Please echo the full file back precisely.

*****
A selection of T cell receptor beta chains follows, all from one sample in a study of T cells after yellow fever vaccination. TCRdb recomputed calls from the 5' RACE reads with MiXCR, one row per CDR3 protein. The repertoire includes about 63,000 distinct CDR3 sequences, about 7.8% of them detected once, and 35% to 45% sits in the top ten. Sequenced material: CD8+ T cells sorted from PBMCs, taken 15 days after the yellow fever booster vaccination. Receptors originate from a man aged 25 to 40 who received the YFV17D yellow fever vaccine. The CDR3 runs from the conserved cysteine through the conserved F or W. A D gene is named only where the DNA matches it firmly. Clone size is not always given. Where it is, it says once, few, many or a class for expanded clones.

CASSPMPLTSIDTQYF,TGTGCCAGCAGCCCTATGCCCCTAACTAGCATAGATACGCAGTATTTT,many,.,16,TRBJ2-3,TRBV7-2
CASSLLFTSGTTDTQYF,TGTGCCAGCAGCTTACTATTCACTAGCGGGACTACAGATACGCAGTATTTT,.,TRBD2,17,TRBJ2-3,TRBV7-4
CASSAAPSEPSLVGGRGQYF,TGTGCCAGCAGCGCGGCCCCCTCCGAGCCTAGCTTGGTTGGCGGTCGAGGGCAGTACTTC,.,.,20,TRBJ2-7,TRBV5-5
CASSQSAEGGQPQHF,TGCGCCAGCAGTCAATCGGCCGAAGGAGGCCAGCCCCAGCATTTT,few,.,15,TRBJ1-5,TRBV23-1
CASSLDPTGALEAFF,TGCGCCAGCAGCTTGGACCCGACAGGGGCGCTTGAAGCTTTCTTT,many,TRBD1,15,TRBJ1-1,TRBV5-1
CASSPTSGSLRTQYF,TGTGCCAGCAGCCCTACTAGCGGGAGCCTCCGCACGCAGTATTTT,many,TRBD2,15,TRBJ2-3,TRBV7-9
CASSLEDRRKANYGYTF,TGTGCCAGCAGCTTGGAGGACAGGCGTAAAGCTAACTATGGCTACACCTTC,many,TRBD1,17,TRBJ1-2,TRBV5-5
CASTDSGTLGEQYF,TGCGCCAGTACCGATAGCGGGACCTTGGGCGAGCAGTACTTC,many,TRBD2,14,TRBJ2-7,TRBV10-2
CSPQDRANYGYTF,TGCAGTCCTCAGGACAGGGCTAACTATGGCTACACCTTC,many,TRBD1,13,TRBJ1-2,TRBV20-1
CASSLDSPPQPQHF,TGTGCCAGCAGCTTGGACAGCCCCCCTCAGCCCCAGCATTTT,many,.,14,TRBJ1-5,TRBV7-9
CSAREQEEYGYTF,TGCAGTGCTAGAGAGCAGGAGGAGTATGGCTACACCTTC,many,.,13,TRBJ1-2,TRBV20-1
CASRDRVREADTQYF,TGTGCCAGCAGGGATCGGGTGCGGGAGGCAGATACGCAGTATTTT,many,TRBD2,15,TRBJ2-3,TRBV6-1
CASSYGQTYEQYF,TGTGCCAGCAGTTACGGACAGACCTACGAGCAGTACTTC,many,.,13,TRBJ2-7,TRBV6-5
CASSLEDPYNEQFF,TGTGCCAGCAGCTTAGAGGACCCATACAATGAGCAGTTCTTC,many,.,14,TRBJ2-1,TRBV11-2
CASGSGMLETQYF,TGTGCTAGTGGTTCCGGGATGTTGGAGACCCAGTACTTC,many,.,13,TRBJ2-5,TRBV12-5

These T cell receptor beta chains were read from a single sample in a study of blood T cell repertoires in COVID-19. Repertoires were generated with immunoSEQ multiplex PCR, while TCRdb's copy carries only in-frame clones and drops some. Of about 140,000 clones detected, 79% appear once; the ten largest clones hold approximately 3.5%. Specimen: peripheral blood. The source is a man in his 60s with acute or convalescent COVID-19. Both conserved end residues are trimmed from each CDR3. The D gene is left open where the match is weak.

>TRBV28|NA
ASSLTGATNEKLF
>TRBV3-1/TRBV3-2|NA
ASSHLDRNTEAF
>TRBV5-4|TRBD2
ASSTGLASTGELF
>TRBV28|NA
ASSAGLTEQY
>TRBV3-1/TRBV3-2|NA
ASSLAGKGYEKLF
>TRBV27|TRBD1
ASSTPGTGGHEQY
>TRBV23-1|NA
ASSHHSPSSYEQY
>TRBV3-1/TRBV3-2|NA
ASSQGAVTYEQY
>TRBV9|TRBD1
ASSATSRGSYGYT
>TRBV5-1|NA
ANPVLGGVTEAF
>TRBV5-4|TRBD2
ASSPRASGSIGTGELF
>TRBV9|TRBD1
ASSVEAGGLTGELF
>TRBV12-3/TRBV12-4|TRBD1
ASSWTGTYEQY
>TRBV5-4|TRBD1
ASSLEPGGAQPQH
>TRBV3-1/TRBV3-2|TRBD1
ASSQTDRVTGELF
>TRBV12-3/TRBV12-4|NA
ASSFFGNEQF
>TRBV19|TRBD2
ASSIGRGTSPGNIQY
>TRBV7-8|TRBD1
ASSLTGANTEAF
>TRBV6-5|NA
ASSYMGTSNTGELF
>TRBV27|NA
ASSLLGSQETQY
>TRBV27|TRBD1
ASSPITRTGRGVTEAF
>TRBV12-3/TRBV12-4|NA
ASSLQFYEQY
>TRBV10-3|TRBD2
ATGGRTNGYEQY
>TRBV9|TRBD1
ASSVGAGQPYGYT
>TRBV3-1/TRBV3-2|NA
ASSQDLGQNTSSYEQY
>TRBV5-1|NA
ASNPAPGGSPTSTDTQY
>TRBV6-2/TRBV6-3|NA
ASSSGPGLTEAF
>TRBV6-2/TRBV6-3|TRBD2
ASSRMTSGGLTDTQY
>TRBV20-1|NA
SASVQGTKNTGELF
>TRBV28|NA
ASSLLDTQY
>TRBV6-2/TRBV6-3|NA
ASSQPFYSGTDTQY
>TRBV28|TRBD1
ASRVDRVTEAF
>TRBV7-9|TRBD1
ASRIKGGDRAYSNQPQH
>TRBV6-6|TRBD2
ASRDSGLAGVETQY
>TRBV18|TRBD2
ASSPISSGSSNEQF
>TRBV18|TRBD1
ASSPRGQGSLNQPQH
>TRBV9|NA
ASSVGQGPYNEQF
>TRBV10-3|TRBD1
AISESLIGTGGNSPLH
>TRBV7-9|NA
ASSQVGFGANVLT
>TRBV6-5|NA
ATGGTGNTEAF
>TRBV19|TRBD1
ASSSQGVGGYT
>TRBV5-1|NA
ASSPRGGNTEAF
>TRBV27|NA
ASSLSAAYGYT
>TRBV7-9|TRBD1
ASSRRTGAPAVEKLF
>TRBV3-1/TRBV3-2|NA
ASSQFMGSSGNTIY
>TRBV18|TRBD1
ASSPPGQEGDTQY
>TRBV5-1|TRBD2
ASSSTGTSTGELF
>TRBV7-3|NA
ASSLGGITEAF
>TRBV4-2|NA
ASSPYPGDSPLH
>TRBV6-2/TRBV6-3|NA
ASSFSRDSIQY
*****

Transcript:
A selection of T cell receptor beta chains follows, all from one sample in a study of T cells after yellow fever vaccination. TCRdb recomputed calls from the 5' RACE reads with MiXCR, one row per CDR3 protein. The repertoire includes about 63,000 distinct CDR3 sequences, about 7.8% of them detected once, and 35% to 45% sits in the top ten. Sequenced material: CD8+ T cells sorted from PBMCs, taken 15 days after the yellow fever booster vaccination. Receptors originate from a man aged 25 to 40 who received the YFV17D yellow fever vaccine. The CDR3 runs from the conserved cysteine through the conserved F or W. A D gene is named only where the DNA matches it firmly. Clone size is not always given. Where it is, it says once, few, many or a class for expanded clones.

CASSPMPLTSIDTQYF,TGTGCCAGCAGCCCTATGCCCCTAACTAGCATAGATACGCAGTATTTT,many,.,16,TRBJ2-3,TRBV7-2
CASSLLFTSGTTDTQYF,TGTGCCAGCAGCTTACTATTCACTAGCGGGACTACAGATACGCAGTATTTT,.,TRBD2,17,TRBJ2-3,TRBV7-4
CASSAAPSEPSLVGGRGQYF,TGTGCCAGCAGCGCGGCCCCCTCCGAGCCTAGCTTGGTTGGCGGTCGAGGGCAGTACTTC,.,.,20,TRBJ2-7,TRBV5-5
CASSQSAEGGQPQHF,TGCGCCAGCAGTCAATCGGCCGAAGGAGGCCAGCCCCAGCATTTT,few,.,15,TRBJ1-5,TRBV23-1
CASSLDPTGALEAFF,TGCGCCAGCAGCTTGGACCCGACAGGGGCGCTTGAAGCTTTCTTT,many,TRBD1,15,TRBJ1-1,TRBV5-1
CASSPTSGSLRTQYF,TGTGCCAGCAGCCCTACTAGCGGGAGCCTCCGCACGCAGTATTTT,many,TRBD2,15,TRBJ2-3,TRBV7-9
CASSLEDRRKANYGYTF,TGTGCCAGCAGCTTGGAGGACAGGCGTAAAGCTAACTATGGCTACACCTTC,many,TRBD1,17,TRBJ1-2,TRBV5-5
CASTDSGTLGEQYF,TGCGCCAGTACCGATAGCGGGACCTTGGGCGAGCAGTACTTC,many,TRBD2,14,TRBJ2-7,TRBV10-2
CSPQDRANYGYTF,TGCAGTCCTCAGGACAGGGCTAACTATGGCTACACCTTC,many,TRBD1,13,TRBJ1-2,TRBV20-1
CASSLDSPPQPQHF,TGTGCCAGCAGCTTGGACAGCCCCCCTCAGCCCCAGCATTTT,many,.,14,TRBJ1-5,TRBV7-9
CSAREQEEYGYTF,TGCAGTGCTAGAGAGCAGGAGGAGTATGGCTACACCTTC,many,.,13,TRBJ1-2,TRBV20-1
CASRDRVREADTQYF,TGTGCCAGCAGGGATCGGGTGCGGGAGGCAGATACGCAGTATTTT,many,TRBD2,15,TRBJ2-3,TRBV6-1
CASSYGQTYEQYF,TGTGCCAGCAGTTACGGACAGACCTACGAGCAGTACTTC,many,.,13,TRBJ2-7,TRBV6-5
CASSLEDPYNEQFF,TGTGCCAGCAGCTTAGAGGACCCATACAATGAGCAGTTCTTC,many,.,14,TRBJ2-1,TRBV11-2
CASGSGMLETQYF,TGTGCTAGTGGTTCCGGGATGTTGGAGACCCAGTACTTC,many,.,13,TRBJ2-5,TRBV12-5

These T cell receptor beta chains were read from a single sample in a study of blood T cell repertoires in COVID-19. Repertoires were generated with immunoSEQ multiplex PCR, while TCRdb's copy carries only in-frame clones and drops some. Of about 140,000 clones detected, 79% appear once; the ten largest clones hold approximately 3.5%. Specimen: peripheral blood. The source is a man in his 60s with acute or convalescent COVID-19. Both conserved end residues are trimmed from each CDR3. The D gene is left open where the match is weak.

>TRBV28|NA
ASSLTGATNEKLF
>TRBV3-1/TRBV3-2|NA
ASSHLDRNTEAF
>TRBV5-4|TRBD2
ASSTGLASTGELF
>TRBV28|NA
ASSAGLTEQY
>TRBV3-1/TRBV3-2|NA
ASSLAGKGYEKLF
>TRBV27|TRBD1
ASSTPGTGGHEQY
>TRBV23-1|NA
ASSHHSPSSYEQY
>TRBV3-1/TRBV3-2|NA
ASSQGAVTYEQY
>TRBV9|TRBD1
ASSATSRGSYGYT
>TRBV5-1|NA
ANPVLGGVTEAF
>TRBV5-4|TRBD2
ASSPRASGSIGTGELF
>TRBV9|TRBD1
ASSVEAGGLTGELF
>TRBV12-3/TRBV12-4|TRBD1
ASSWTGTYEQY
>TRBV5-4|TRBD1
ASSLEPGGAQPQH
>TRBV3-1/TRBV3-2|TRBD1
ASSQTDRVTGELF
>TRBV12-3/TRBV12-4|NA
ASSFFGNEQF
>TRBV19|TRBD2
ASSIGRGTSPGNIQY
>TRBV7-8|TRBD1
ASSLTGANTEAF
>TRBV6-5|NA
ASSYMGTSNTGELF
>TRBV27|NA
ASSLLGSQETQY
>TRBV27|TRBD1
ASSPITRTGRGVTEAF
>TRBV12-3/TRBV12-4|NA
ASSLQFYEQY
>TRBV10-3|TRBD2
ATGGRTNGYEQY
>TRBV9|TRBD1
ASSVGAGQPYGYT
>TRBV3-1/TRBV3-2|NA
ASSQDLGQNTSSYEQY
>TRBV5-1|NA
ASNPAPGGSPTSTDTQY
>TRBV6-2/TRBV6-3|NA
ASSSGPGLTEAF
>TRBV6-2/TRBV6-3|TRBD2
ASSRMTSGGLTDTQY
>TRBV20-1|NA
SASVQGTKNTGELF
>TRBV28|NA
ASSLLDTQY
>TRBV6-2/TRBV6-3|NA
ASSQPFYSGTDTQY
>TRBV28|TRBD1
ASRVDRVTEAF
>TRBV7-9|TRBD1
ASRIKGGDRAYSNQPQH
>TRBV6-6|TRBD2
ASRDSGLAGVETQY
>TRBV18|TRBD2
ASSPISSGSSNEQF
>TRBV18|TRBD1
ASSPRGQGSLNQPQH
>TRBV9|NA
ASSVGQGPYNEQF
>TRBV10-3|TRBD1
AISESLIGTGGNSPLH
>TRBV7-9|NA
ASSQVGFGANVLT
>TRBV6-5|NA
ATGGTGNTEAF
>TRBV19|TRBD1
ASSSQGVGGYT
>TRBV5-1|NA
ASSPRGGNTEAF
>TRBV27|NA
ASSLSAAYGYT
>TRBV7-9|TRBD1
ASSRRTGAPAVEKLF
>TRBV3-1/TRBV3-2|NA
ASSQFMGSSGNTIY
>TRBV18|TRBD1
ASSPPGQEGDTQY
>TRBV5-1|TRBD2
ASSSTGTSTGELF
>TRBV7-3|NA
ASSLGGITEAF
>TRBV4-2|NA
ASSPYPGDSPLH
>TRBV6-2/TRBV6-3|NA
ASSFSRDSIQY